AT&T is raising the base price of its DirecTV Now streaming service by $5 per month, despite promising in court that its acquisition of Time Warner Inc. would lower TV prices.
AT&T confirmed the price increase to Ars and said it began informing customers of the increase this past weekend. “The $5 increase will go into effect July 26 for new customers and varies for existing customers based on their billing date,” an AT&T spokesperson said.
The $5 increase will affect all DirecTV Now tiers except for a Spanish-language TV package, AT&T told Ars. That means the DirecTV Now packages that currently cost $35, $50, $60, and $70 a month will go up to $40, $55, $65, and $75.
“To continue delivering the best possible streaming experience for both new and existing customers, we’re bringing the cost of this service in line with the market—which starts at a $40 price point,” AT&T said.
What AT&T told a judge
Just two months ago, AT&T said in a court filing that buying Time Warner would allow it to lower TV prices. The US Department of Justice tried to stop the merger, arguing that it would raise prices for consumers, but a federal judge sided with AT&T. The merger was completed on June 15.
AT&T scoffed at the Justice Department’s argument that the merger would raise prices. The telecomm giant wrote in its post-trial brief that the merger will “enabl[e] AT&T and Time Warner to reduce consumer prices.”
“The evidence overwhelmingly showed that this merger is likely to competition substantially, because it will enable the merged company to reduce prices, offer innovative video products, and compete more effectively against the increasingly powerful, vertically integrated ‘FAANG’ [Facebook, Apple, Amazon, Netflix, and Google] companies,” AT&T told US District Judge Richard Leon in the brief.
“There is no sound evidence from which the Court could fairly conclude that retail pay-TV prices are likely to increase,” AT&T said in that same filing.
AT&T’s brief pointed out that the Justice Department walked back some of its price claims during the trial. “The government concedes that Turner will not withhold content [from other pay-TV operators], and it concedes that the merged entity will reduce its own consumer pay-TV prices,” AT&T wrote.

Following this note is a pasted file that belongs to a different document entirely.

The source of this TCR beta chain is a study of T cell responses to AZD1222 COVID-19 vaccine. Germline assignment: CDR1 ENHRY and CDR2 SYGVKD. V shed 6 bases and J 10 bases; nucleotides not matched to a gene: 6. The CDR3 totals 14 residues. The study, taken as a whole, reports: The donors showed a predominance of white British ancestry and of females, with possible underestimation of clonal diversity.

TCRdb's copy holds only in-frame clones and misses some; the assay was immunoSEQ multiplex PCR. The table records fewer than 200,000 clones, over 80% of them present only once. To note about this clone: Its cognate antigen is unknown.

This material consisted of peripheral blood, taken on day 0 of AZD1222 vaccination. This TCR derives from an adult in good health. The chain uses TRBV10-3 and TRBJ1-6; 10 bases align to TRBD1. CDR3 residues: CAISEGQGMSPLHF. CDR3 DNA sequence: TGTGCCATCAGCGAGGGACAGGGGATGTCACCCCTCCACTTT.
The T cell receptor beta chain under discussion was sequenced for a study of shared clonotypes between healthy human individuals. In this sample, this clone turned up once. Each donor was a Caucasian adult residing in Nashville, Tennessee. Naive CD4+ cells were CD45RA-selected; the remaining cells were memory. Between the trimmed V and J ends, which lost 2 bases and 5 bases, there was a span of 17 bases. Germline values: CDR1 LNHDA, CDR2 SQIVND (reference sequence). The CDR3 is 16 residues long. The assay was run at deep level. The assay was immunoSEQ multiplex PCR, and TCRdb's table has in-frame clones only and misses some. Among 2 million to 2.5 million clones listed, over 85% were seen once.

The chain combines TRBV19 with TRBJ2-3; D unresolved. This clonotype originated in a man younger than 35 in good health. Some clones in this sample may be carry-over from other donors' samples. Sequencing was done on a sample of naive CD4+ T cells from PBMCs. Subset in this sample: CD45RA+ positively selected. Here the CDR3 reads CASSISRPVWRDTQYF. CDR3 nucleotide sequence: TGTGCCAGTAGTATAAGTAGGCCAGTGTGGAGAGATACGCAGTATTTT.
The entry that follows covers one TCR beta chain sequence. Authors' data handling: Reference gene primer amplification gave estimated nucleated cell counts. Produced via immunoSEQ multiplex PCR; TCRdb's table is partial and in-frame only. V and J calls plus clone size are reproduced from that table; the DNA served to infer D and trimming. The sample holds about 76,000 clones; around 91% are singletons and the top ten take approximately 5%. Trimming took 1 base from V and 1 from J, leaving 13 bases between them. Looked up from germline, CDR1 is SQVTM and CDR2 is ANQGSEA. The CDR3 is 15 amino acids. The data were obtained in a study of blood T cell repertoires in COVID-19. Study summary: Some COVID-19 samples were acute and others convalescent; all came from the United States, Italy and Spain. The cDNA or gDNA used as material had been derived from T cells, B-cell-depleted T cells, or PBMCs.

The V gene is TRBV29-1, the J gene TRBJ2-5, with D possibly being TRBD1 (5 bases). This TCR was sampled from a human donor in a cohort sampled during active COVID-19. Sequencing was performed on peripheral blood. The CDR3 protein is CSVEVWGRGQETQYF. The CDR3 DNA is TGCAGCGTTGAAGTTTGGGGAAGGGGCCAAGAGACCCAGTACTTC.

Price benefits should flow to consumers quickly, AT&T’s filing said. “[C]ertain merger efficiencies will begin exerting downward pressure on consumer prices almost immediately [after the merger]” AT&T wrote.
Owning Time Warner gives AT&T more control over how much it pays for the programming it offers to DirecTV customers, because it no longer has to negotiate with a third party for Time Warner content.
“Currently, our ability to bring customers more of what they want has been constrained because we own very little of our own programming and cannot unilaterally determine what content we offer and how consumers may access it,” AT&T CEO Randall Stephenson told a Senate committee in December 2016 when he was asking the government to approve the merger. “Instead, we have to negotiate those matters with third-party content owners, and in a fast-changing marketplace like video, it is particularly difficult to obtain flexibility to pursue new and untested business models.”
AT&T looking for more revenue
When contacted by Ars, AT&T didn’t explain why the Time Warner merger didn’t prevent the $5 price increase. But the company noted that it is also offering a new $15-per-month streaming service with fewer channels; that service is a free add-on for AT&T mobile customers with unlimited plans.
AT&T last month also removed HBO from one of its unlimited mobile data plans, and the company raised the price of that plan by $5 a month. AT&T also recently raised the “administrative fee” charged to postpaid wireless customers from $0.76 to $1.99 per month, according to BTIG Research.
“AT&T attributed its changes to market forces, but the company may be under pressure to find new sources of revenue after its $85.4 billion purchase of Time Warner,” CNBC wrote today. “The timing of AT&T’s price hikes and fee bumps coincides with the closure of the deal.”